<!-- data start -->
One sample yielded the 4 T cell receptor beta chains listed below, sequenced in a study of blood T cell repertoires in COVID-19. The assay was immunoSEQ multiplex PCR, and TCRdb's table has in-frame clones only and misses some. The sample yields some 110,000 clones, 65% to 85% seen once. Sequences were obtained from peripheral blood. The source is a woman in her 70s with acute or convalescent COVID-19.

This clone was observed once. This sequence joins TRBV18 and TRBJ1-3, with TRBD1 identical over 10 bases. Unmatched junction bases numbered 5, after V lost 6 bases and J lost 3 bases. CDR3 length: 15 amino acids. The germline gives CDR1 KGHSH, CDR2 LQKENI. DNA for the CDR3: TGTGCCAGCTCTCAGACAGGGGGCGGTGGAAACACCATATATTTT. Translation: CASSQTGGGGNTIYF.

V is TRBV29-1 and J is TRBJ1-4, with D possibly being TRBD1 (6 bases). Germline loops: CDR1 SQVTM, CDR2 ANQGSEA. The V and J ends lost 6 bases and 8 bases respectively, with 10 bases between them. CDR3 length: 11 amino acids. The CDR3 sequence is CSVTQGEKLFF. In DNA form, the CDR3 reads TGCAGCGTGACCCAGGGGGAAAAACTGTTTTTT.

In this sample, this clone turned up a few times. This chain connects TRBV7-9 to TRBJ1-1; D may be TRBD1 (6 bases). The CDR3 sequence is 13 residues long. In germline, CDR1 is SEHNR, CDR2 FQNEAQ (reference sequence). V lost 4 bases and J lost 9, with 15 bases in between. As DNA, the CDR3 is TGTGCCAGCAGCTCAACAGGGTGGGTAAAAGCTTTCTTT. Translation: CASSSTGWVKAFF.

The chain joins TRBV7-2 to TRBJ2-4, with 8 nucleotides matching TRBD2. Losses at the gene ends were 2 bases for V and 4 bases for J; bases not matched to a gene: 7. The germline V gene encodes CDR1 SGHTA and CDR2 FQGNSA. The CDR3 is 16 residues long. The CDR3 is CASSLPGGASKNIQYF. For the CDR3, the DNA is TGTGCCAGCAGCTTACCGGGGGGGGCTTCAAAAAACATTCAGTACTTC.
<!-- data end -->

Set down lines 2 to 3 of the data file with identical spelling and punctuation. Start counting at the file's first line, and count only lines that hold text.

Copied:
This clone was observed once. This sequence joins TRBV18 and TRBJ1-3, with TRBD1 identical over 10 bases. Unmatched junction bases numbered 5, after V lost 6 bases and J lost 3 bases. CDR3 length: 15 amino acids. The germline gives CDR1 KGHSH, CDR2 LQKENI. DNA for the CDR3: TGTGCCAGCTCTCAGACAGGGGGCGGTGGAAACACCATATATTTT. Translation: CASSQTGGGGNTIYF.

V is TRBV29-1 and J is TRBJ1-4, with D possibly being TRBD1 (6 bases). Germline loops: CDR1 SQVTM, CDR2 ANQGSEA. The V and J ends lost 6 bases and 8 bases respectively, with 10 bases between them. CDR3 length: 11 amino acids. The CDR3 sequence is CSVTQGEKLFF. In DNA form, the CDR3 reads TGCAGCGTGACCCAGGGGGAAAAACTGTTTTTT.